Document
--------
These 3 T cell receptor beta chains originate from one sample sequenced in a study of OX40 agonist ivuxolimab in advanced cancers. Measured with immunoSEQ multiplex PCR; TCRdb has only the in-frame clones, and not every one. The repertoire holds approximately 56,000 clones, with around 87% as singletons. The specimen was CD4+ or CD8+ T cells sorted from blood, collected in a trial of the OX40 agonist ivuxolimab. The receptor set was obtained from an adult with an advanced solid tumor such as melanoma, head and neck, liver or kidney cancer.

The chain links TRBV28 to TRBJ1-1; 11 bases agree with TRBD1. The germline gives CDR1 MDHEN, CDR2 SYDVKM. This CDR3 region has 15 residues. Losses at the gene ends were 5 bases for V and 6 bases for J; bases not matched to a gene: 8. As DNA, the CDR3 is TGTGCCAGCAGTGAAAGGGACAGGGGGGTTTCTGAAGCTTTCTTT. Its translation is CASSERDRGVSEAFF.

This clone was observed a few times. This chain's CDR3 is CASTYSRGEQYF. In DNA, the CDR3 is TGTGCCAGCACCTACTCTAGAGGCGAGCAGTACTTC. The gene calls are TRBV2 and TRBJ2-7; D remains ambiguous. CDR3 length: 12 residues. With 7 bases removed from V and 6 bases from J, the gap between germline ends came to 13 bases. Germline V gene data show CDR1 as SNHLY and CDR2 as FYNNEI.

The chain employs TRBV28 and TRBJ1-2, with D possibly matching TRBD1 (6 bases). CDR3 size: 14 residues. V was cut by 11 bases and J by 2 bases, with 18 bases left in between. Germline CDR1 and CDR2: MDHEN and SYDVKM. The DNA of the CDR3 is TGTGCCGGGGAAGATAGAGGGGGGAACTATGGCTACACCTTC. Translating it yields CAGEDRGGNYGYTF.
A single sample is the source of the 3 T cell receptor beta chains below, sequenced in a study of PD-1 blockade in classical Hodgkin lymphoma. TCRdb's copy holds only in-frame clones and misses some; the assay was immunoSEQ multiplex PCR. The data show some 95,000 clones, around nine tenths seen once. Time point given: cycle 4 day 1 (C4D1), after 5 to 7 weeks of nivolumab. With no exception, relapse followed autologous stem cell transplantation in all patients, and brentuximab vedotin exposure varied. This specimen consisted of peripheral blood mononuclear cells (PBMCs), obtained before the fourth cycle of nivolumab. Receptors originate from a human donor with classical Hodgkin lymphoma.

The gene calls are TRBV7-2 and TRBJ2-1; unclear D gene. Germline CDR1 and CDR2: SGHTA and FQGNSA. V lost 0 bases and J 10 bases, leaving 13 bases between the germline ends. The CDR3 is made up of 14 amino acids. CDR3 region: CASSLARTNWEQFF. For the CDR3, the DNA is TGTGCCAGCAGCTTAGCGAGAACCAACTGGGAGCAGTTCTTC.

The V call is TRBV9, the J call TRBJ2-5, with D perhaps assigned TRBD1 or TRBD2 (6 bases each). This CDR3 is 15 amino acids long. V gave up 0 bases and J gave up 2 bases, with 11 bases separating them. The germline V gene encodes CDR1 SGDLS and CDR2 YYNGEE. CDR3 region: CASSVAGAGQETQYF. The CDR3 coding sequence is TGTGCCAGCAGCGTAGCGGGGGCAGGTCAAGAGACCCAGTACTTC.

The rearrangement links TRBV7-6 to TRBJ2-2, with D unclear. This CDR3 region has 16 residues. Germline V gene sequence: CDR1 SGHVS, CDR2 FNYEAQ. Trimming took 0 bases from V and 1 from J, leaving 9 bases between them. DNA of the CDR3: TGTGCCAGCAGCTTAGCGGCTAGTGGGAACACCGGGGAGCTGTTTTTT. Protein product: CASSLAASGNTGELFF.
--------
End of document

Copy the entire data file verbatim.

These 3 T cell receptor beta chains originate from one sample sequenced in a study of OX40 agonist ivuxolimab in advanced cancers. Measured with immunoSEQ multiplex PCR; TCRdb has only the in-frame clones, and not every one. The repertoire holds approximately 56,000 clones, with around 87% as singletons. The specimen was CD4+ or CD8+ T cells sorted from blood, collected in a trial of the OX40 agonist ivuxolimab. The receptor set was obtained from an adult with an advanced solid tumor such as melanoma, head and neck, liver or kidney cancer.

The chain links TRBV28 to TRBJ1-1; 11 bases agree with TRBD1. The germline gives CDR1 MDHEN, CDR2 SYDVKM. This CDR3 region has 15 residues. Losses at the gene ends were 5 bases for V and 6 bases for J; bases not matched to a gene: 8. As DNA, the CDR3 is TGTGCCAGCAGTGAAAGGGACAGGGGGGTTTCTGAAGCTTTCTTT. Its translation is CASSERDRGVSEAFF.

This clone was observed a few times. This chain's CDR3 is CASTYSRGEQYF. In DNA, the CDR3 is TGTGCCAGCACCTACTCTAGAGGCGAGCAGTACTTC. The gene calls are TRBV2 and TRBJ2-7; D remains ambiguous. CDR3 length: 12 residues. With 7 bases removed from V and 6 bases from J, the gap between germline ends came to 13 bases. Germline V gene data show CDR1 as SNHLY and CDR2 as FYNNEI.

The chain employs TRBV28 and TRBJ1-2, with D possibly matching TRBD1 (6 bases). CDR3 size: 14 residues. V was cut by 11 bases and J by 2 bases, with 18 bases left in between. Germline CDR1 and CDR2: MDHEN and SYDVKM. The DNA of the CDR3 is TGTGCCGGGGAAGATAGAGGGGGGAACTATGGCTACACCTTC. Translating it yields CAGEDRGGNYGYTF.
A single sample is the source of the 3 T cell receptor beta chains below, sequenced in a study of PD-1 blockade in classical Hodgkin lymphoma. TCRdb's copy holds only in-frame clones and misses some; the assay was immunoSEQ multiplex PCR. The data show some 95,000 clones, around nine tenths seen once. Time point given: cycle 4 day 1 (C4D1), after 5 to 7 weeks of nivolumab. With no exception, relapse followed autologous stem cell transplantation in all patients, and brentuximab vedotin exposure varied. This specimen consisted of peripheral blood mononuclear cells (PBMCs), obtained before the fourth cycle of nivolumab. Receptors originate from a human donor with classical Hodgkin lymphoma.

The gene calls are TRBV7-2 and TRBJ2-1; unclear D gene. Germline CDR1 and CDR2: SGHTA and FQGNSA. V lost 0 bases and J 10 bases, leaving 13 bases between the germline ends. The CDR3 is made up of 14 amino acids. CDR3 region: CASSLARTNWEQFF. For the CDR3, the DNA is TGTGCCAGCAGCTTAGCGAGAACCAACTGGGAGCAGTTCTTC.

The V call is TRBV9, the J call TRBJ2-5, with D perhaps assigned TRBD1 or TRBD2 (6 bases each). This CDR3 is 15 amino acids long. V gave up 0 bases and J gave up 2 bases, with 11 bases separating them. The germline V gene encodes CDR1 SGDLS and CDR2 YYNGEE. CDR3 region: CASSVAGAGQETQYF. The CDR3 coding sequence is TGTGCCAGCAGCGTAGCGGGGGCAGGTCAAGAGACCCAGTACTTC.

The rearrangement links TRBV7-6 to TRBJ2-2, with D unclear. This CDR3 region has 16 residues. Germline V gene sequence: CDR1 SGHVS, CDR2 FNYEAQ. Trimming took 0 bases from V and 1 from J, leaving 9 bases between them. DNA of the CDR3: TGTGCCAGCAGCTTAGCGGCTAGTGGGAACACCGGGGAGCTGTTTTTT. Protein product: CASSLAASGNTGELFF.